August 8, Tuesday

The AMI QT Devotionals from August 7-11 are provided by Pastor Ryun Chang who writes about his recent teaching trip to Cuba. 


How Did That Happen in Cuba?

Mark 4:26-29 (ESV)

And he said, “The kingdom of God is as if a man should scatter seed on the ground. 27 He sleeps and rises night and day, and the seed sprouts and grows; he knows not how. 28 The earth produces by itself, first the blade, then the ear, then the full grain in the ear. 29 But when the grain is ripe, at once he puts in the sickle, because the harvest has come.”

In chapter 2 of my book on missions published in Mexico, while writing about the impressive growth of Christian faith in closed countries, I talked about Cuba without actually seeing what God was doing there.  I finally had that opportunity during my recent teaching trip to Cuba for a week, taking back with me the reminder that “seeing is believing.”

In 2005, I wrote: “For over 40 years, Cuba was the only country in the Western Hemisphere that had embraced atheism publicly. Many believers were imprisoned because of their faith. But Castro could not kill the church of God.  In early 1994, after 35 years of persecution, the Protestants in Cuba began to experience a renaissance.  In 1998, six percent of Cubans (700,000) continued to attend church, of which 57 percent were Protestant.  For instance, the Methodist congregants grew from 6,000 members in 1959 to 50,000 by 1994. Despite almost no help from outside for 30+ years, it is believed that there are 4,000 churches in Cuba.”

And the first thing I experienced in Cuba, before my first class began, was worshiping in one of these churches on Monday morning (as if Sunday wasn’t enough). Now, this was no ordinary service: over 200 seminarians and local church leaders singing praise to the Lord at the top of their lungs, moving and dancing in the Spirit, and crying out to God in desperate pleas (for most Cubans are in need economically).   And what went on in the classroom was no different: 71 seminarians intently studying in a crammed space, praising and crying out to God just as sincerely.  Their days began at 5:30 AM to get ready for morning prayers at 6, followed by a time of Bible reading.  Only then the first of daily five classes would begin, totaling six hours of classroom instructions.

So, how can we account for this impressive growth without the help of Western missionaries?   According to Mark 4:14, the seed in today’s parable can also represent God’s Word; and once it is planted in the soil of human heart, its inherent power does the rest in expanding in God’s Kingdom on earth, through the sharing of God’s Word by ordinary people of faith empowered by the Spirit.  That’s what happened in Cuba and can also happen in our country.  Are you up for it?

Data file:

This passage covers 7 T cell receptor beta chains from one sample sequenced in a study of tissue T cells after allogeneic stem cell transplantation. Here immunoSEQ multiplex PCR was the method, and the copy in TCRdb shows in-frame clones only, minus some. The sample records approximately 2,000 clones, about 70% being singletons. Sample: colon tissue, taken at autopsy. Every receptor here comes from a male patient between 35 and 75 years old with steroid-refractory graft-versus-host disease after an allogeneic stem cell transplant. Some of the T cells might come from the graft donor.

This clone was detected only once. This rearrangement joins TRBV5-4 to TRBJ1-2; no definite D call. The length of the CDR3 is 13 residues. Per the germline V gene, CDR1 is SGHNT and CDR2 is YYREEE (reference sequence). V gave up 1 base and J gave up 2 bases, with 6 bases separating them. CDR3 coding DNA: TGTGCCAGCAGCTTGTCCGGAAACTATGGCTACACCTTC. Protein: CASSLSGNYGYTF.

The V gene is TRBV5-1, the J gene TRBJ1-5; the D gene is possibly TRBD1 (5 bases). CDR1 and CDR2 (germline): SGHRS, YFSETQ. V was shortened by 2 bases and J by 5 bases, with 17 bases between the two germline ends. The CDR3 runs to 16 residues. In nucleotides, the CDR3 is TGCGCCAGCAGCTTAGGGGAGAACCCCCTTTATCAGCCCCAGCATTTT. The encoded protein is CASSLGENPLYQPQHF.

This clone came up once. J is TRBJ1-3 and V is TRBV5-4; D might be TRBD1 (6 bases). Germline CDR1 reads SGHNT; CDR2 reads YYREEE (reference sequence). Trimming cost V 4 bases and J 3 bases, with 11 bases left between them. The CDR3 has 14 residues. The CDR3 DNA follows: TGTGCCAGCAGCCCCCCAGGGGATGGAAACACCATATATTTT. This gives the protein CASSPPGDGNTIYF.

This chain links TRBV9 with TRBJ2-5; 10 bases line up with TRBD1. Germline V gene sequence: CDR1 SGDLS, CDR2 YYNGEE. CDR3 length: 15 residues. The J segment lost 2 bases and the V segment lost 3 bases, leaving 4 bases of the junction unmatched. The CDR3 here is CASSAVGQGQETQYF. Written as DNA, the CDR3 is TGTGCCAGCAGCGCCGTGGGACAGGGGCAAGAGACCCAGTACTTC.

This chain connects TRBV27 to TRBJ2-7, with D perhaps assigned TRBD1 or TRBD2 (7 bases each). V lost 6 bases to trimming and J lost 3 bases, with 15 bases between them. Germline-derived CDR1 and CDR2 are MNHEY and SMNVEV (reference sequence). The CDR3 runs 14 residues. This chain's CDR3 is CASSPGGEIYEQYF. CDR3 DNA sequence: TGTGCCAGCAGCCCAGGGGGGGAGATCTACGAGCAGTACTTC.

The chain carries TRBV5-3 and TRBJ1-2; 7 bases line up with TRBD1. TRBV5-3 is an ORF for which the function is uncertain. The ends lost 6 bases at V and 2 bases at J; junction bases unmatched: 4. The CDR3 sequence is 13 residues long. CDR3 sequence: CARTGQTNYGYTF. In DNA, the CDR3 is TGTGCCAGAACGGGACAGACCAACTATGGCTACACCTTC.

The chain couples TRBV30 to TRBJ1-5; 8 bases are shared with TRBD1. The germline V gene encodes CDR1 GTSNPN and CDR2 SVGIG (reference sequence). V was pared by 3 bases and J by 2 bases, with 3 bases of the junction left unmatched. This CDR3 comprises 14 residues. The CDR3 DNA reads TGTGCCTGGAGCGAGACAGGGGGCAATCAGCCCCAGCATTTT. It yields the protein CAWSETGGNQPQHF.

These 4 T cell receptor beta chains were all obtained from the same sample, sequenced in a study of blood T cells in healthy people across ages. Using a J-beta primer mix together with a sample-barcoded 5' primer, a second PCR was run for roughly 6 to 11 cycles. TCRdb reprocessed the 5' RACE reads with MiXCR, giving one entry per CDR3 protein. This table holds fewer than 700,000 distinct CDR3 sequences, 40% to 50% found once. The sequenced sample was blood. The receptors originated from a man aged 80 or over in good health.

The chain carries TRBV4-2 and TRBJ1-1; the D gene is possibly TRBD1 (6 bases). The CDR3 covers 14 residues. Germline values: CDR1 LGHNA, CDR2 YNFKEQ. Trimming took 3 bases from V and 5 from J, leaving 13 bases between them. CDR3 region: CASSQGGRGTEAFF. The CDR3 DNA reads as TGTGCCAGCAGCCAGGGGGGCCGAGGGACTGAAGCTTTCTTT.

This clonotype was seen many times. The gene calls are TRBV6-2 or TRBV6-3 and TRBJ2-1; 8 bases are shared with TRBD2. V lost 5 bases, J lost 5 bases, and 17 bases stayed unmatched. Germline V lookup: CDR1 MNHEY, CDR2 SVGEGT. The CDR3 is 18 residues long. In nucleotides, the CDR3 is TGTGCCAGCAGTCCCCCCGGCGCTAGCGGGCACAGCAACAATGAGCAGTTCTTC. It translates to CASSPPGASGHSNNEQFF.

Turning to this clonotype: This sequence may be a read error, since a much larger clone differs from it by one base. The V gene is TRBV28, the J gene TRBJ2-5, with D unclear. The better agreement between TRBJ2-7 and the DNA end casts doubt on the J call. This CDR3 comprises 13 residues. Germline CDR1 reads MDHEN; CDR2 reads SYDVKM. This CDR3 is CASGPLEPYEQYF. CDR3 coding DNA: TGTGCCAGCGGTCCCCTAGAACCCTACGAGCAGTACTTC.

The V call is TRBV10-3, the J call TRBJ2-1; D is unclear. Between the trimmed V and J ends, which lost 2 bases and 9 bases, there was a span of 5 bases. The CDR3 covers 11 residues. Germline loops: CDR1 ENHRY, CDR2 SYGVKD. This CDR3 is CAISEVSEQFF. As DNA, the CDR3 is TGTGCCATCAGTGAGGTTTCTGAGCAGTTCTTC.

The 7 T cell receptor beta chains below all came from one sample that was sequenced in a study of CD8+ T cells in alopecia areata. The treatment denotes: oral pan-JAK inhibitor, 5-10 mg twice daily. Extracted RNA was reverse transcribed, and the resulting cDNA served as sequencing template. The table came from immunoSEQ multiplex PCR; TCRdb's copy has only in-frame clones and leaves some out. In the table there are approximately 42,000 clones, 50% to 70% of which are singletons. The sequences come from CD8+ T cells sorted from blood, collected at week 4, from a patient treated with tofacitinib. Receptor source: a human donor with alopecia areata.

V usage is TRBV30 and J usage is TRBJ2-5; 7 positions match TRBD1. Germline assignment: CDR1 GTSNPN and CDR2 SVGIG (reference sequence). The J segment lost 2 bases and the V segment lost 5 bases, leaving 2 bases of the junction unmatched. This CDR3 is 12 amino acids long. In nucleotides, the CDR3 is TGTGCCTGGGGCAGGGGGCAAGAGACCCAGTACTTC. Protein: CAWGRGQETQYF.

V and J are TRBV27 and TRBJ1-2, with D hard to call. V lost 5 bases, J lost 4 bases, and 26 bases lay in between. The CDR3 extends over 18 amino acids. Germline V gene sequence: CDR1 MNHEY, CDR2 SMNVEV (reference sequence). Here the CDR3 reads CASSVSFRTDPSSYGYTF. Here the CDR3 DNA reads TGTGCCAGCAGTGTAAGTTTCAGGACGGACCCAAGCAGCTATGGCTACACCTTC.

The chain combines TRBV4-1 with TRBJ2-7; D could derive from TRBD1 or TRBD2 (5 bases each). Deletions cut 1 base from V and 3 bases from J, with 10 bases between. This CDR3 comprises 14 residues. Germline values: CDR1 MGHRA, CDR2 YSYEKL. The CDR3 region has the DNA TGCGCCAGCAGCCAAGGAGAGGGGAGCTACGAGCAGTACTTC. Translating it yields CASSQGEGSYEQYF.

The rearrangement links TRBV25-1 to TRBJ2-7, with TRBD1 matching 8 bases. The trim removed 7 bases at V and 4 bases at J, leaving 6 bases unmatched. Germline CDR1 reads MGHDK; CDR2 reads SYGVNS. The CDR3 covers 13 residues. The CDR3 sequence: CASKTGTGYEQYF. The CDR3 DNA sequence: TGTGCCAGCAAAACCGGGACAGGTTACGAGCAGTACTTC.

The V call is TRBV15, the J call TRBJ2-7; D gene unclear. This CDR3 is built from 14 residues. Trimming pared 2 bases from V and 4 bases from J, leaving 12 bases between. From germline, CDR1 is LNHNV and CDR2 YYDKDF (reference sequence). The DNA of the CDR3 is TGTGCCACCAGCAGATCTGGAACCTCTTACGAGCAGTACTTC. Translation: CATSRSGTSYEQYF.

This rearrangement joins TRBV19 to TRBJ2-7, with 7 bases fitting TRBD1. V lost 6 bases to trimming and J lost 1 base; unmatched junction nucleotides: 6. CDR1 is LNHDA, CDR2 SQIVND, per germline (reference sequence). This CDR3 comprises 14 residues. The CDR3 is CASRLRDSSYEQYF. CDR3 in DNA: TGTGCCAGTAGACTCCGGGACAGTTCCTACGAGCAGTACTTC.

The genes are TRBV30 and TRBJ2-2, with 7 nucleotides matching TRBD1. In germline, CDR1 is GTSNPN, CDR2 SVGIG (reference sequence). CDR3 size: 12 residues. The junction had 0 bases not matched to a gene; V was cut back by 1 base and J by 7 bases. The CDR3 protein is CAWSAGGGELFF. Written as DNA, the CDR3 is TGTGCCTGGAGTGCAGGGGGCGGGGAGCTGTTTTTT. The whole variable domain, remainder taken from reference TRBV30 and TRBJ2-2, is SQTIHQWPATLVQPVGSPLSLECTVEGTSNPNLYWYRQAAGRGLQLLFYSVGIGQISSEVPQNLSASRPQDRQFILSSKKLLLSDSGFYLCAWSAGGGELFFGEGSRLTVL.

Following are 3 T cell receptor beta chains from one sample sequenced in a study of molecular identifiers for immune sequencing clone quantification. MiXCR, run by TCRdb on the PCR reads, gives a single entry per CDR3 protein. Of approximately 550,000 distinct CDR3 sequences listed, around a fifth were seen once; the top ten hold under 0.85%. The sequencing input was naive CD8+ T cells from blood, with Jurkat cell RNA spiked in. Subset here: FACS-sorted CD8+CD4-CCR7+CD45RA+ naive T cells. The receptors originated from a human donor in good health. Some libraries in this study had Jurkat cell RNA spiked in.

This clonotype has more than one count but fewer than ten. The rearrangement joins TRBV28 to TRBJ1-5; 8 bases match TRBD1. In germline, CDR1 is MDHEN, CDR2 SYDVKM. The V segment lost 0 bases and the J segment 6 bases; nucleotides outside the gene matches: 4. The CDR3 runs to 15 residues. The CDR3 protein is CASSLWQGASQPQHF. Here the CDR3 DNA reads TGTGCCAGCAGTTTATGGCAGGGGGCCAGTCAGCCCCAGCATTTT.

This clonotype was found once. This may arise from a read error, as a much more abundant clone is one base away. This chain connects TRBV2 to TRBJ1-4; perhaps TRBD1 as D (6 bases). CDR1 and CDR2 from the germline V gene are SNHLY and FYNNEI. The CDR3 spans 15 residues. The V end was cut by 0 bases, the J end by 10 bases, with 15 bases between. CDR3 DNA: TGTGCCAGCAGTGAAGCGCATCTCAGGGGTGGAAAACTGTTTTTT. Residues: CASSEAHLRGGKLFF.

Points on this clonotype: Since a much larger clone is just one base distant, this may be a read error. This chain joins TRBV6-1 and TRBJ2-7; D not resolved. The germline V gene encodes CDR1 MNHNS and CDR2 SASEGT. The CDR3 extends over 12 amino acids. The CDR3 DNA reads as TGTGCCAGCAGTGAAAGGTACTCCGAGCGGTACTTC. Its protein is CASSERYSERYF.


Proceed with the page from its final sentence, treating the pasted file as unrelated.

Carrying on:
Bible Reading for Today: John 17

Lunch Break Study

Read Phil. 1:15-16 (written during Paul’s first imprisonment in Rome): Some indeed preach Christ from envy and rivalry, but others from good will. 16 The latter do it out of love, knowing that I am put here for the defense of the gospel. 17 The former proclaim Christ out of selfish ambition, not sincerely but thinking to afflict me in my imprisonment. 18 What then? Only that in every way, whether in pretense or in truth, Christ is proclaimed, and in that I rejoice.

Heb. 4:12: For the word of God is living and active, sharper than any two-edged sword, piercing to the division of soul and of spirit, of joints and of marrow, and discerning the thoughts and intentions of the heart.

Questions to Consider

  1. Briefly describe what was going with some of Paul’s colleagues in ministry while the apostle was imprisoned in Rome.
  2. Did Paul think that God’s Word proclaimed by those with wrong motives could not bear any fruit? If the answer is no, then what does this say about God’s Word?
  3. What does God’s Word intend to accomplish—that is, what does it do for us?


  1. Apparently, some of Paul’s ministry colleagues, given to envy and rivalry, were glad that the apostle was imprisoned so that they could shine before men through the preaching of God’s Word. In other words, their ministry was not discharged out of good will but in pretense.
  2. Nevertheless, the apostle Paul felt that as long as these men preached Jesus correctly, God would honor His Word despite the impurity of their motives. This underscores the inherent power of God’s Word that supersedes the flaws of imperfect vessels.   Nevertheless, James 3:1 assures that God will judge these types of teachers.
  3. Everything: God’s Word intends to challenge our values and worldview, to heal us physically, and to disclose what is really in our hearts to transform us (Rom. 12:1).

Evening Reflection

We began the day reflecting on what God had been doing in Cuba without much help from Western missionaries.  We noted how this shows the inherent power of God’s Word to build His kingdom on earth with our minimal participation. Yet I hope that this doesn’t discourage you from being proactive in serving the Lord.  So, what can you learn from passionate Cuban believers?  Would you spend a moment to allow the Spirit to speak to you about it?

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